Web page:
He remained an inpatient for a week and on days 8–10 passed large amounts of meleana stool though remained well. On day 12 he passed a normal stool and was discharged on a proton pump inhibitor and iron supplements. His haemoglobin on day of discharge was 8.2 g/dl. He was given light duties and reported regularly to the medical centre. After 6 weeks, he had made a full recovery without any sign of rebleeding. Further endoscopy is not planned in the absence of any further symptoms.


When Professor Dieulafoy first described his ‘exulcretio simplex’ lesion in 1898, it was described from pathology specimens from a series of paediatric cases of acute fatal haematemesis. In current practice, the lesions are more commonly seen in older patients with up to 50% being on anticoagulants or non-steroidal anti-inflammatory drugs therapy and as many as 90% having comorbidities. The trigger for bleeding from the lesion is not understood; the observation that it often seems to occur after a degree of physiological stress (a large proportion of cases being already hospitalised for other causes) has gained some ascendency.2 Although mortality following bleeding from a Dieulafoy lesion was historically reported as high as 80%, the advent of fibre-optic endoscopy as a means of diagnosis and treatment has improved this to 8%. Nonetheless, it remains a serious condition by nature of the lack of preceding symptoms and absence of pain.

The lesion, which is characterised by a small ulceration in otherwise healthy mucosa containing a single large arteriole, is found throughout the GI tract though it predominates in the stomach (80%); it is less commonly (20%) found in the duodenum and rarely in the lower GI tract including the rectum. The gastric lesions will often present with small haematemeses in the 24 h prior to massive episodes;4 however, lower lesions will have no other preceding symptoms other than nausea and symptoms of increasingly worsening anaemia.

Treatment beyond initial resuscitation is by endoscopy and injection of the base of the lesion. The risk of rebleeding following injection therapy with adrenaline alone is reported to be between 17% and 50%,5 which has led to other forms of primary treatment being evaluated including injections with adrenaline and argon plasma coagulation5 and also endoscopic band ligation,6 both of which appear to lead to much lower instances of rebleeding than with injection of adrenaline alone.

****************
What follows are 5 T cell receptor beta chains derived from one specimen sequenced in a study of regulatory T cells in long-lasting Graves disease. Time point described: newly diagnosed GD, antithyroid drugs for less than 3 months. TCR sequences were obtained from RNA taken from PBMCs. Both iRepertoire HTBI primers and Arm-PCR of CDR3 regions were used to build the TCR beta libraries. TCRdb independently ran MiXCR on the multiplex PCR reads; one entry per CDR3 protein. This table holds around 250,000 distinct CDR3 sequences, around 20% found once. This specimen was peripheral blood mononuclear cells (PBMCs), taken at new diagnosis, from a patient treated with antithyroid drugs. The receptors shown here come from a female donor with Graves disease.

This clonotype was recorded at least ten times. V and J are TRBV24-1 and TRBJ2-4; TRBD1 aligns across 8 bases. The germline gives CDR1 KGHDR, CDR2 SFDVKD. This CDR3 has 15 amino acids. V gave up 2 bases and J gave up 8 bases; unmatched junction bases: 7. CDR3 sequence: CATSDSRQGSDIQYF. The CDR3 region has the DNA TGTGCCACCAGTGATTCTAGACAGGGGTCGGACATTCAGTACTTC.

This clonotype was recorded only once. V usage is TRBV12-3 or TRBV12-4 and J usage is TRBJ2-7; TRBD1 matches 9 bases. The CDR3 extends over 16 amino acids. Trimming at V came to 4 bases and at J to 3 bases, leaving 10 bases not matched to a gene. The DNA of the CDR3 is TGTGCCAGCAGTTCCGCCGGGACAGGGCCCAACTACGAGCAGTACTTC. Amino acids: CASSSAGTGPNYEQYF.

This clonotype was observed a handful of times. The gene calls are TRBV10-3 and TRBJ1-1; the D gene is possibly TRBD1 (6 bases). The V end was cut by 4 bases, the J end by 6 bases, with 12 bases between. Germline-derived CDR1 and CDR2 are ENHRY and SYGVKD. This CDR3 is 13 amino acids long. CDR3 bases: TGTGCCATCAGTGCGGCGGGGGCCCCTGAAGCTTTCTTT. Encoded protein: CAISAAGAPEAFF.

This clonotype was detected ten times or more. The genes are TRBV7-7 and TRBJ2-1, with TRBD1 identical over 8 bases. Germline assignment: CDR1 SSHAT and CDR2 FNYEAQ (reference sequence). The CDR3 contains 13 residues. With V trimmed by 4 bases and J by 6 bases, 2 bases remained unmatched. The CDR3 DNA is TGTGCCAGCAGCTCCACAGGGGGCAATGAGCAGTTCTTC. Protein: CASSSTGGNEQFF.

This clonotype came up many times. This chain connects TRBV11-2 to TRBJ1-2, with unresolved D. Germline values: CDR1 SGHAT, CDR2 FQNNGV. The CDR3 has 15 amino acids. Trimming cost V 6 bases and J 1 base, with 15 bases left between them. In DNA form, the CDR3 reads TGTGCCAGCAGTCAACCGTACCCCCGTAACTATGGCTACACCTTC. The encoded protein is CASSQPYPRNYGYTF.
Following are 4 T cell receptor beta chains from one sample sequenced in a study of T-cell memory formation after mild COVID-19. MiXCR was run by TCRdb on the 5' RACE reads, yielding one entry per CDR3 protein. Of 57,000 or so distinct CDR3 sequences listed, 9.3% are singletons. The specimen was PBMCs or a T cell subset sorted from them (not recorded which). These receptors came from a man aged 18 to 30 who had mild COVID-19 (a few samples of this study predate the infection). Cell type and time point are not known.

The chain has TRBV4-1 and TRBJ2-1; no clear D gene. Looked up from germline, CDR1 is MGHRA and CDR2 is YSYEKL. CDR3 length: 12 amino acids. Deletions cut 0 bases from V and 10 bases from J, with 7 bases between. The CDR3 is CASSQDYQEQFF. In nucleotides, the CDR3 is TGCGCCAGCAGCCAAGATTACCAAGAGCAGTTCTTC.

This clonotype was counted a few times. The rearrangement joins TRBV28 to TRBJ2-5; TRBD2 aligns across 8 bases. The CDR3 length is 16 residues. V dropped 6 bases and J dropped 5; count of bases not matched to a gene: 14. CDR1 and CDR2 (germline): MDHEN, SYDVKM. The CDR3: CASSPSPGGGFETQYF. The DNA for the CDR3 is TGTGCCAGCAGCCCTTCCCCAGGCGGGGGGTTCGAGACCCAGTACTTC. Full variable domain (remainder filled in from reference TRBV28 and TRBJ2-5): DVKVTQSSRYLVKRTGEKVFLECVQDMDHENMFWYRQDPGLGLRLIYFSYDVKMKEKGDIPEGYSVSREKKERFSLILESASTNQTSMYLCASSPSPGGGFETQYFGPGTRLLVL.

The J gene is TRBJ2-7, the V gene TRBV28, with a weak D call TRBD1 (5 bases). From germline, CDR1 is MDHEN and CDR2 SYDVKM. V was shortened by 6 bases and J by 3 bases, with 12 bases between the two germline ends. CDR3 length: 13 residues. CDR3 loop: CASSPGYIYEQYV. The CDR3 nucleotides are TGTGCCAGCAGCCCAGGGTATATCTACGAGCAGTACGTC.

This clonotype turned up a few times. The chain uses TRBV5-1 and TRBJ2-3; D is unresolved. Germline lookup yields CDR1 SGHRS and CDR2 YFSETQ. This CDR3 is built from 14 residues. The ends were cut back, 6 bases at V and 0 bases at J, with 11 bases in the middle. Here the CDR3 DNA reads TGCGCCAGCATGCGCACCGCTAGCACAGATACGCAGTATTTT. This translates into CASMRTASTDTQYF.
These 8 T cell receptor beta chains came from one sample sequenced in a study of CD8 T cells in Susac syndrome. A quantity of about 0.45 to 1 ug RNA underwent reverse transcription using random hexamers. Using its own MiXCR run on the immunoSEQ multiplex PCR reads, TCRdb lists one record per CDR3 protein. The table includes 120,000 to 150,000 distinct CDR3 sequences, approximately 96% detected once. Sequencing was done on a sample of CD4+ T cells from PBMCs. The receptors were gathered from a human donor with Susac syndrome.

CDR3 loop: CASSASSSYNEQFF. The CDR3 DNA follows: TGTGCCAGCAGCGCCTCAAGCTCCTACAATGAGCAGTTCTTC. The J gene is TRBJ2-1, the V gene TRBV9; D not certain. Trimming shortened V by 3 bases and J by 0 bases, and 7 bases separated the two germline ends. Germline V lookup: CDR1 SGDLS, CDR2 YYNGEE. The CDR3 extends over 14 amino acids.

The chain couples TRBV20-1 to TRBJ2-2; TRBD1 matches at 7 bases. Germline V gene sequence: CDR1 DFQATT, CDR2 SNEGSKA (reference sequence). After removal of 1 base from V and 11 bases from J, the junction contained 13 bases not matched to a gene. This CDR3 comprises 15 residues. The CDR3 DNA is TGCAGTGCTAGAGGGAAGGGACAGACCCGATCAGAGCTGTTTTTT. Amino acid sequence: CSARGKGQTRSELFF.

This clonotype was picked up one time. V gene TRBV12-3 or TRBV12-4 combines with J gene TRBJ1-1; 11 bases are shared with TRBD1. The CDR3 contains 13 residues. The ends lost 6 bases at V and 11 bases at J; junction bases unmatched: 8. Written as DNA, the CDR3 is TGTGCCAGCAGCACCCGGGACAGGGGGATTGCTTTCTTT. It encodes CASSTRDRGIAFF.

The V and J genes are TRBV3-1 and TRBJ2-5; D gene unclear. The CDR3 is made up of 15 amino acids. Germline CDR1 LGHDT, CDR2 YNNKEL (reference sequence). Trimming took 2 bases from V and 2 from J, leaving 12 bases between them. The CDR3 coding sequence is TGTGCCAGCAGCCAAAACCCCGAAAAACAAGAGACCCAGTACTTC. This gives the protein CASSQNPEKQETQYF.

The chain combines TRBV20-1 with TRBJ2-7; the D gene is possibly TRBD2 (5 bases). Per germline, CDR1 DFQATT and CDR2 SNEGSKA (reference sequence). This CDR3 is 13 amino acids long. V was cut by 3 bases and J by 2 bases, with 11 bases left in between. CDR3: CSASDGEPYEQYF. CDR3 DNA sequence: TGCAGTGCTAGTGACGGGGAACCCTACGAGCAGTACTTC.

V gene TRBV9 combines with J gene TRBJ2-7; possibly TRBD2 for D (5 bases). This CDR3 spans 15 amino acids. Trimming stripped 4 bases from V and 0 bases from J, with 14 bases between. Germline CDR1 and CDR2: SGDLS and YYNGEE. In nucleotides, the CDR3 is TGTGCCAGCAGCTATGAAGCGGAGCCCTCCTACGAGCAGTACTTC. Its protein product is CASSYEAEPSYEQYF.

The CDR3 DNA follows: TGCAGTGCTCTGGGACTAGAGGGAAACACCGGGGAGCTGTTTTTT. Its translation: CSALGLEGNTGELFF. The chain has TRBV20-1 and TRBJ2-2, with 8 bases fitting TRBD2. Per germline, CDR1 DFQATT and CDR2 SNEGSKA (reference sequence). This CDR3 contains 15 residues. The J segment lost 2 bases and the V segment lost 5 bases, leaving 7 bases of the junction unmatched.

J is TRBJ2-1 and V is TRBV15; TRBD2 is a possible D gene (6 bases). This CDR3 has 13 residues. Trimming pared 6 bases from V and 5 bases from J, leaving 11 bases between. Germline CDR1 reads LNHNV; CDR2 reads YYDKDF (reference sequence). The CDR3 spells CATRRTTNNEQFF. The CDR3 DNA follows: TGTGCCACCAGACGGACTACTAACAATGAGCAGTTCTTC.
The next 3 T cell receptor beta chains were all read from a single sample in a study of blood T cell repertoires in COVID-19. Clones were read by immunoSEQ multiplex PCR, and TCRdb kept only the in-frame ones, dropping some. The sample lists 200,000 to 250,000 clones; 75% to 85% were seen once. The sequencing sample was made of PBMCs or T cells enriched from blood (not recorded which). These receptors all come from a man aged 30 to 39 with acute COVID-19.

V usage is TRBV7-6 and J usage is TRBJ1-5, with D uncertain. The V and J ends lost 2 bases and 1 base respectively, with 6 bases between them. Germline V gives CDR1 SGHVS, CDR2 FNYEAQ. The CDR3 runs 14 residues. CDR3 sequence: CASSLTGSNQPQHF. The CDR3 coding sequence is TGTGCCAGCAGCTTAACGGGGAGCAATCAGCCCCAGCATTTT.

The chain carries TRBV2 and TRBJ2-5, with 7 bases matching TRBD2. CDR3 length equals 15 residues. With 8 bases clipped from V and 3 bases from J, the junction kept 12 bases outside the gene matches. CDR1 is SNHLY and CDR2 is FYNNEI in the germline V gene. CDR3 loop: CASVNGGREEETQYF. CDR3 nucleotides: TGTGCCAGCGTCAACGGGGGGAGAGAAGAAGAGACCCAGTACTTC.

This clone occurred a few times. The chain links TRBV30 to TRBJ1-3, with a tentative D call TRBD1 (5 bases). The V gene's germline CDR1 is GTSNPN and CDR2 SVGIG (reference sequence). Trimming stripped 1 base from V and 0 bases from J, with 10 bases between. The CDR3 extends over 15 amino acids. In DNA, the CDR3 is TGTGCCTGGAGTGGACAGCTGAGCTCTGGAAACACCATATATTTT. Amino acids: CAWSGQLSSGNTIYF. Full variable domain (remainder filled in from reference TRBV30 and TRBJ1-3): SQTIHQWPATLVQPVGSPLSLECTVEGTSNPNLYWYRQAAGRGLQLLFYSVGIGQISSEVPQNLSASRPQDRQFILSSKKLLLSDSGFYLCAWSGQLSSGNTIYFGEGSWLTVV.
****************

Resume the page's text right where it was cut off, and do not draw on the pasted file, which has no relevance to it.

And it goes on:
The case described was close to the original description with an occult presentation and little in the way of symptoms of upper GI bleeding. Though possibly only accounting for 6% of upper GI bleeds, it is possible that it is rarely identified rather than rare. This is due to the small size of the lesion and the large amounts of blood often found in the gastric lumen.

The presentation in this case appeared initially to be a severe gastroenteritis which is a relatively common presentation in military primary care. Cases of gastroenteritis in these circumstances can be admitted to a low dependency ward attached to the medical facility to separate the patient form the rest of the unit and allow clinically supervised recovery. Unfortunately, such a facility does not exist at all medical centres including ours.

Official Defence Medical Services policy on bedding down is that it should not be undertaken in the single soldier's accommodation. However, in overseas settings duty medical officers in medical units without bedding down facilities have a difficult clinical decision to make. Admission to a distant host nation hospital is often strongly resisted by the patient and the chain of command and is clinically excessive in cases of simple gastroenteritis especially, as in this instance, when the SLA is very close to the medical centre.

The original arrangements put in place by his Unit on second day had ceased by the fourth day, illustrating the fragility of such arrangements. The patient who was too unwell to summon help for himself became progressively more anaemic and help was only summoned by a chance finding by the patient's friend.


This case underlines the difficulties of caring for unwell single soldiers without bedding down facilities being available. Common things do occur commonly but occasionally rarer conditions will masquerade with common presentations. The challenge in primary care is to distinguish them.



  • Collaborators Professor Robin Simpson offered advice on content and style.

  • Contributors Both doctors contributed to the authorship of the article. RMWB is responsible for the overall content.

  • Competing interests None.

  • Patient consent Obtained.

  • Provenance and peer review Not commissioned; externally peer reviewed.